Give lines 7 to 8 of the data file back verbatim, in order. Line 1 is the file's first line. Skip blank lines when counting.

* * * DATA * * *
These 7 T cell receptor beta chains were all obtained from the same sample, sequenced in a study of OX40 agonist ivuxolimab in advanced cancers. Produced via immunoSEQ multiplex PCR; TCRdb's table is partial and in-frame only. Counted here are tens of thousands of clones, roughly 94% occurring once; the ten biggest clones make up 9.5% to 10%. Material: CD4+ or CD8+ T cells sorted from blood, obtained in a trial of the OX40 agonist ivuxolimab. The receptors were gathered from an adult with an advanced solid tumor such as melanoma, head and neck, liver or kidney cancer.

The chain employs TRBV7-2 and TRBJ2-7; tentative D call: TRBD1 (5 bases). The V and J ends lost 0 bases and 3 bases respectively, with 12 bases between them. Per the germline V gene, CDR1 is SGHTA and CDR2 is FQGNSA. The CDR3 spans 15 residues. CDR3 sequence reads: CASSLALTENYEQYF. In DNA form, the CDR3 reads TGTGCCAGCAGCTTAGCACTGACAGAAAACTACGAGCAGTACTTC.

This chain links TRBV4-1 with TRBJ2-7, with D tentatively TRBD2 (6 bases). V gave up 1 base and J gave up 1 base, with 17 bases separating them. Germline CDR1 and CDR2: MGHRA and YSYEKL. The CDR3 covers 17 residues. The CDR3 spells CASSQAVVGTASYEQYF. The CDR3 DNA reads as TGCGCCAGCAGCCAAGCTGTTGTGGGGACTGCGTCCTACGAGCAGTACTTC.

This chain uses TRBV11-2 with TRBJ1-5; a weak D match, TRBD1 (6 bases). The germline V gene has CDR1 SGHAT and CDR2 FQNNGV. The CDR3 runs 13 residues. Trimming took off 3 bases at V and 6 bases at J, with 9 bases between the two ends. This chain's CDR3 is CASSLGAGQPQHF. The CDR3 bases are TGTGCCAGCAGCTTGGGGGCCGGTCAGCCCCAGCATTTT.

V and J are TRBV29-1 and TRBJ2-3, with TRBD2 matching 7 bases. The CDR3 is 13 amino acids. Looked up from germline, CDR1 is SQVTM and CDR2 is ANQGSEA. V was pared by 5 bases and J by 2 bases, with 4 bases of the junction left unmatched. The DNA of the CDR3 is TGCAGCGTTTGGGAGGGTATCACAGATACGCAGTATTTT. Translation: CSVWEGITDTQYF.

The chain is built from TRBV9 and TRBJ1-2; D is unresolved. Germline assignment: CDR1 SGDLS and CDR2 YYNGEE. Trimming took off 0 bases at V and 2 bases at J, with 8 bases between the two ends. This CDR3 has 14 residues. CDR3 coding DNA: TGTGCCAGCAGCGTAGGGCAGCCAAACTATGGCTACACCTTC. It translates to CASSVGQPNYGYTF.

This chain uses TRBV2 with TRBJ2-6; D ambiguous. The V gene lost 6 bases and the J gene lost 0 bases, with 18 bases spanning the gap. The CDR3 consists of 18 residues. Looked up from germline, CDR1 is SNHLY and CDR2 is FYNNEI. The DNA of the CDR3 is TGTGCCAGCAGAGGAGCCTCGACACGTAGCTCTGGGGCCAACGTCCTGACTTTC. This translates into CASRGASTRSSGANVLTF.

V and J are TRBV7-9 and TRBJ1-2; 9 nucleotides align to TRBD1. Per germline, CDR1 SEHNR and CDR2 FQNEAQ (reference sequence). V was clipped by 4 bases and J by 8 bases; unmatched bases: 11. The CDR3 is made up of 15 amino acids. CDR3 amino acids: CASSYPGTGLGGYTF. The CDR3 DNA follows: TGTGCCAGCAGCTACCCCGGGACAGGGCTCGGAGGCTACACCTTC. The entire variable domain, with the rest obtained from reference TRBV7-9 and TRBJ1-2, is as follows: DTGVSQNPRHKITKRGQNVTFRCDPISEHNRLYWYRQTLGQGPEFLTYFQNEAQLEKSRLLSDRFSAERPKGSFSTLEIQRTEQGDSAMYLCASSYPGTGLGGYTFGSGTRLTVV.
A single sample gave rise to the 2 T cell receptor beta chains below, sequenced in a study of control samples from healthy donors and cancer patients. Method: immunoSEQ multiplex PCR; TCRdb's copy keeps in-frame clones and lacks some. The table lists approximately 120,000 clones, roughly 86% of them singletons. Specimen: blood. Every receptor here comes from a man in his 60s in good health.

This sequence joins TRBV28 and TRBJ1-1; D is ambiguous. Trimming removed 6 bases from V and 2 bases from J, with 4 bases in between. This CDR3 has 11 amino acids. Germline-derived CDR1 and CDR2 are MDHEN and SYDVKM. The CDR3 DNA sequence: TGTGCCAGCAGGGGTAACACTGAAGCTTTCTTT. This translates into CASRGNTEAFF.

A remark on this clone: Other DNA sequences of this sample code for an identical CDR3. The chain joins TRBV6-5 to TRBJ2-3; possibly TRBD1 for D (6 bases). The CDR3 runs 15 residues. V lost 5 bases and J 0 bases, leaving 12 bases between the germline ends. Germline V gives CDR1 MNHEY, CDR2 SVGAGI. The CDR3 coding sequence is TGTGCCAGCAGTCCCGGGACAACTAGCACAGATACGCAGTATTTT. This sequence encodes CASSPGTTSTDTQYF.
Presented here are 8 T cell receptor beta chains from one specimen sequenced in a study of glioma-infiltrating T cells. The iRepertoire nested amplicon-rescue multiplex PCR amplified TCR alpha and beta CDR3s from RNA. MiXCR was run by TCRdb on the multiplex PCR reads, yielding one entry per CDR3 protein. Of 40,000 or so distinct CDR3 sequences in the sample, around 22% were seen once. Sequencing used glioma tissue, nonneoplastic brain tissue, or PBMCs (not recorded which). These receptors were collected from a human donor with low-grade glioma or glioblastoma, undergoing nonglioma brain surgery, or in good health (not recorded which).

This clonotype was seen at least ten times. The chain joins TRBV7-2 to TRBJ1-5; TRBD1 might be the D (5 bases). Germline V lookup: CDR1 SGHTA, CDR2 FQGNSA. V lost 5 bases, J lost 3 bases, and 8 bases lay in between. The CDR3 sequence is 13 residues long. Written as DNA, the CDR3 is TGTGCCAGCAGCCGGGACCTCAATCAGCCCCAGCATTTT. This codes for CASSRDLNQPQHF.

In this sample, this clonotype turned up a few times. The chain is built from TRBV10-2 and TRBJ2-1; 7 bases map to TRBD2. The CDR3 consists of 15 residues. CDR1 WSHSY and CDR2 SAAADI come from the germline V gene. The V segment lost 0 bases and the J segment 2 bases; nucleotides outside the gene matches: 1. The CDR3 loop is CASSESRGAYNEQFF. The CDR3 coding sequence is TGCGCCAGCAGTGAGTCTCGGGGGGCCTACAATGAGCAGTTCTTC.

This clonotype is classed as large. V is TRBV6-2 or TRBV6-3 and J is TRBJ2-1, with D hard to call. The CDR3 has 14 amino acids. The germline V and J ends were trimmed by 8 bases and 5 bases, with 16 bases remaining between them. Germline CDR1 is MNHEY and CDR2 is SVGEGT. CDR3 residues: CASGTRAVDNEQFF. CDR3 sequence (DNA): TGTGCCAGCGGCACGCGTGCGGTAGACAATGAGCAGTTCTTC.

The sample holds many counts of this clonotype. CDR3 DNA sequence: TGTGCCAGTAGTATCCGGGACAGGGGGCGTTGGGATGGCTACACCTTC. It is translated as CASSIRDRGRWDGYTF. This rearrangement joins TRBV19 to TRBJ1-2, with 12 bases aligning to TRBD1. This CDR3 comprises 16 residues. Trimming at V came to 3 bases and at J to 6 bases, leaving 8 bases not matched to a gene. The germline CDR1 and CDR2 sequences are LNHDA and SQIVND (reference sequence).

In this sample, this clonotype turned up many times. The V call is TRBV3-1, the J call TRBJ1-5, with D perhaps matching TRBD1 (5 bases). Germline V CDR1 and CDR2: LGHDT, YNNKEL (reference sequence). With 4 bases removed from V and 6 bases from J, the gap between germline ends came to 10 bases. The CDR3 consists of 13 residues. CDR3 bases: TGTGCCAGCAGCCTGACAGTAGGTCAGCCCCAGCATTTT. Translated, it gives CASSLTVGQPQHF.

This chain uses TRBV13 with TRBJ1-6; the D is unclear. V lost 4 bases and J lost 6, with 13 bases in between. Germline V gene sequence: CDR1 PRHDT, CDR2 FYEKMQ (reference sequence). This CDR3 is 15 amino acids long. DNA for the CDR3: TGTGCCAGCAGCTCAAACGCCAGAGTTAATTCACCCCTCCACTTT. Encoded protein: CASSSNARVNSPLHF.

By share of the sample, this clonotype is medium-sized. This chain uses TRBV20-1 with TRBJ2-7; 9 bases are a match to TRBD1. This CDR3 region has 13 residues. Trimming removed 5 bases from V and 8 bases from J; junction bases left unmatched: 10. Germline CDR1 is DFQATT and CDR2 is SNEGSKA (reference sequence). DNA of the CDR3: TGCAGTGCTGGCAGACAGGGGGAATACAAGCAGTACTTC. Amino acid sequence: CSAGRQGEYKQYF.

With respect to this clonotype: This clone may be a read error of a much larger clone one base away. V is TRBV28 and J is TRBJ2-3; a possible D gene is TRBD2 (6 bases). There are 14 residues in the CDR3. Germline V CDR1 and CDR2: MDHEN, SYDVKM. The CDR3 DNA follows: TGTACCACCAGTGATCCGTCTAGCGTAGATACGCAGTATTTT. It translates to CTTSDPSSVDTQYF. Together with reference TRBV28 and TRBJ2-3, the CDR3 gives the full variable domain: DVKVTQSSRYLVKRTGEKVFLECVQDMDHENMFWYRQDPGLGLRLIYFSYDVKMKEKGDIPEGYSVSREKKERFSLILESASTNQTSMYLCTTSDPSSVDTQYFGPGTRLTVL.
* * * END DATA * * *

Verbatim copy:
This chain uses TRBV2 with TRBJ2-6; D ambiguous. The V gene lost 6 bases and the J gene lost 0 bases, with 18 bases spanning the gap. The CDR3 consists of 18 residues. Looked up from germline, CDR1 is SNHLY and CDR2 is FYNNEI. The DNA of the CDR3 is TGTGCCAGCAGAGGAGCCTCGACACGTAGCTCTGGGGCCAACGTCCTGACTTTC. This translates into CASRGASTRSSGANVLTF.

V and J are TRBV7-9 and TRBJ1-2; 9 nucleotides align to TRBD1. Per germline, CDR1 SEHNR and CDR2 FQNEAQ (reference sequence). V was clipped by 4 bases and J by 8 bases; unmatched bases: 11. The CDR3 is made up of 15 amino acids. CDR3 amino acids: CASSYPGTGLGGYTF. The CDR3 DNA follows: TGTGCCAGCAGCTACCCCGGGACAGGGCTCGGAGGCTACACCTTC. The entire variable domain, with the rest obtained from reference TRBV7-9 and TRBJ1-2, is as follows: DTGVSQNPRHKITKRGQNVTFRCDPISEHNRLYWYRQTLGQGPEFLTYFQNEAQLEKSRLLSDRFSAERPKGSFSTLEIQRTEQGDSAMYLCASSYPGTGLGGYTFGSGTRLTVV.